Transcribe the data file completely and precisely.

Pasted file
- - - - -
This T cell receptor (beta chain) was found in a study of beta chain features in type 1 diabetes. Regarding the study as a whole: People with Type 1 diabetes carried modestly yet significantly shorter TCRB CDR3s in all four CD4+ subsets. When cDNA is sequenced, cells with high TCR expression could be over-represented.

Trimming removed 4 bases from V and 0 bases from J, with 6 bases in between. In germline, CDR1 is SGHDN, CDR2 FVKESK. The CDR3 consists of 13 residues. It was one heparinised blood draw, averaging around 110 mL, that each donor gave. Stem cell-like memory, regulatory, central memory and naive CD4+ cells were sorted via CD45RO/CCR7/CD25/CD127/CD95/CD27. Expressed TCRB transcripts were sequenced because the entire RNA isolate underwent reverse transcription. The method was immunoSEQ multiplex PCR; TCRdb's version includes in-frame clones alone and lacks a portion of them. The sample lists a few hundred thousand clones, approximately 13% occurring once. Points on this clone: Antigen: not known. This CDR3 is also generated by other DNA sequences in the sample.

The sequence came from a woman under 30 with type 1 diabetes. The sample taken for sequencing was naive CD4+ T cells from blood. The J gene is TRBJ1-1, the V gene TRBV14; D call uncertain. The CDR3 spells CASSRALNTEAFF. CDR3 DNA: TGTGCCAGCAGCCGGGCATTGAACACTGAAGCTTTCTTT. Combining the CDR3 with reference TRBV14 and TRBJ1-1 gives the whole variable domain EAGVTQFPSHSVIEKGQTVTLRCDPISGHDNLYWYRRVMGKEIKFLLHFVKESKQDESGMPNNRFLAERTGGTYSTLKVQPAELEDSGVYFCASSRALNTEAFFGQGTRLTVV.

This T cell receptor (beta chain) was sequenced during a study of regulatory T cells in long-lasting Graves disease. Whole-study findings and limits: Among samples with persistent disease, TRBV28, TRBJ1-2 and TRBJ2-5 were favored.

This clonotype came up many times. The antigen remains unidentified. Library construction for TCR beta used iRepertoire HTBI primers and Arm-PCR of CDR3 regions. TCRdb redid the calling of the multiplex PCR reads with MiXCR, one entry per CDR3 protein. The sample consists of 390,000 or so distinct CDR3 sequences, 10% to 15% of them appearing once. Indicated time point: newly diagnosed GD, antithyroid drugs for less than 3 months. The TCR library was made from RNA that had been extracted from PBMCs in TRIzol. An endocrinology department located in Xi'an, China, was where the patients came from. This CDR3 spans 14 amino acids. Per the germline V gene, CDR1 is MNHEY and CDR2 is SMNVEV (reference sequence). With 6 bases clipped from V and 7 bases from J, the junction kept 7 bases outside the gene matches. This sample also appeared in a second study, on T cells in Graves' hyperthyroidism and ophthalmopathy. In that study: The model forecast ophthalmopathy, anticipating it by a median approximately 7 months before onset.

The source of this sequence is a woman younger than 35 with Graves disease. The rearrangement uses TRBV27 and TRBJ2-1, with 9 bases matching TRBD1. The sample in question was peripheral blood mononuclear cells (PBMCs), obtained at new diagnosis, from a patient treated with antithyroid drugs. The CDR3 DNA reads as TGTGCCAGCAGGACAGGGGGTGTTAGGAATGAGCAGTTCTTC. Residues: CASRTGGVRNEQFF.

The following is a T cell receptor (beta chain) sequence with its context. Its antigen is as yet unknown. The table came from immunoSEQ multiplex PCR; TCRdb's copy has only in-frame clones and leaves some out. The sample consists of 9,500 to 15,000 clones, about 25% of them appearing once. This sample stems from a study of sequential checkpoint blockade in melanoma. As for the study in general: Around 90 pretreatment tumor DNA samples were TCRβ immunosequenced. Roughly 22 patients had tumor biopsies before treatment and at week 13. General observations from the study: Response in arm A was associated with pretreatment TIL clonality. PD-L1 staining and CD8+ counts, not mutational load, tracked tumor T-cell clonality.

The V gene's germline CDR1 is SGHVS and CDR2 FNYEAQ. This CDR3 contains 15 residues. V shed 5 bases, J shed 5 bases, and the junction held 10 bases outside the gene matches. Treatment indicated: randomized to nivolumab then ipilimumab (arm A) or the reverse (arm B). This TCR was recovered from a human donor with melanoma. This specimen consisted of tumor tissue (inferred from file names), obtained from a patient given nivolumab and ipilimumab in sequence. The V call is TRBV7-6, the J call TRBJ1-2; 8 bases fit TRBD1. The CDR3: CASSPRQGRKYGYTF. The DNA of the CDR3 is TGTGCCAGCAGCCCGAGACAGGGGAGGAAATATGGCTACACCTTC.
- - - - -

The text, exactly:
This T cell receptor (beta chain) was found in a study of beta chain features in type 1 diabetes. Regarding the study as a whole: People with Type 1 diabetes carried modestly yet significantly shorter TCRB CDR3s in all four CD4+ subsets. When cDNA is sequenced, cells with high TCR expression could be over-represented.

Trimming removed 4 bases from V and 0 bases from J, with 6 bases in between. In germline, CDR1 is SGHDN, CDR2 FVKESK. The CDR3 consists of 13 residues. It was one heparinised blood draw, averaging around 110 mL, that each donor gave. Stem cell-like memory, regulatory, central memory and naive CD4+ cells were sorted via CD45RO/CCR7/CD25/CD127/CD95/CD27. Expressed TCRB transcripts were sequenced because the entire RNA isolate underwent reverse transcription. The method was immunoSEQ multiplex PCR; TCRdb's version includes in-frame clones alone and lacks a portion of them. The sample lists a few hundred thousand clones, approximately 13% occurring once. Points on this clone: Antigen: not known. This CDR3 is also generated by other DNA sequences in the sample.

The sequence came from a woman under 30 with type 1 diabetes. The sample taken for sequencing was naive CD4+ T cells from blood. The J gene is TRBJ1-1, the V gene TRBV14; D call uncertain. The CDR3 spells CASSRALNTEAFF. CDR3 DNA: TGTGCCAGCAGCCGGGCATTGAACACTGAAGCTTTCTTT. Combining the CDR3 with reference TRBV14 and TRBJ1-1 gives the whole variable domain EAGVTQFPSHSVIEKGQTVTLRCDPISGHDNLYWYRRVMGKEIKFLLHFVKESKQDESGMPNNRFLAERTGGTYSTLKVQPAELEDSGVYFCASSRALNTEAFFGQGTRLTVV.

This T cell receptor (beta chain) was sequenced during a study of regulatory T cells in long-lasting Graves disease. Whole-study findings and limits: Among samples with persistent disease, TRBV28, TRBJ1-2 and TRBJ2-5 were favored.

This clonotype came up many times. The antigen remains unidentified. Library construction for TCR beta used iRepertoire HTBI primers and Arm-PCR of CDR3 regions. TCRdb redid the calling of the multiplex PCR reads with MiXCR, one entry per CDR3 protein. The sample consists of 390,000 or so distinct CDR3 sequences, 10% to 15% of them appearing once. Indicated time point: newly diagnosed GD, antithyroid drugs for less than 3 months. The TCR library was made from RNA that had been extracted from PBMCs in TRIzol. An endocrinology department located in Xi'an, China, was where the patients came from. This CDR3 spans 14 amino acids. Per the germline V gene, CDR1 is MNHEY and CDR2 is SMNVEV (reference sequence). With 6 bases clipped from V and 7 bases from J, the junction kept 7 bases outside the gene matches. This sample also appeared in a second study, on T cells in Graves' hyperthyroidism and ophthalmopathy. In that study: The model forecast ophthalmopathy, anticipating it by a median approximately 7 months before onset.

The source of this sequence is a woman younger than 35 with Graves disease. The rearrangement uses TRBV27 and TRBJ2-1, with 9 bases matching TRBD1. The sample in question was peripheral blood mononuclear cells (PBMCs), obtained at new diagnosis, from a patient treated with antithyroid drugs. The CDR3 DNA reads as TGTGCCAGCAGGACAGGGGGTGTTAGGAATGAGCAGTTCTTC. Residues: CASRTGGVRNEQFF.

The following is a T cell receptor (beta chain) sequence with its context. Its antigen is as yet unknown. The table came from immunoSEQ multiplex PCR; TCRdb's copy has only in-frame clones and leaves some out. The sample consists of 9,500 to 15,000 clones, about 25% of them appearing once. This sample stems from a study of sequential checkpoint blockade in melanoma. As for the study in general: Around 90 pretreatment tumor DNA samples were TCRβ immunosequenced. Roughly 22 patients had tumor biopsies before treatment and at week 13. General observations from the study: Response in arm A was associated with pretreatment TIL clonality. PD-L1 staining and CD8+ counts, not mutational load, tracked tumor T-cell clonality.

The V gene's germline CDR1 is SGHVS and CDR2 FNYEAQ. This CDR3 contains 15 residues. V shed 5 bases, J shed 5 bases, and the junction held 10 bases outside the gene matches. Treatment indicated: randomized to nivolumab then ipilimumab (arm A) or the reverse (arm B). This TCR was recovered from a human donor with melanoma. This specimen consisted of tumor tissue (inferred from file names), obtained from a patient given nivolumab and ipilimumab in sequence. The V call is TRBV7-6, the J call TRBJ1-2; 8 bases fit TRBD1. The CDR3: CASSPRQGRKYGYTF. The DNA of the CDR3 is TGTGCCAGCAGCCCGAGACAGGGGAGGAAATATGGCTACACCTTC.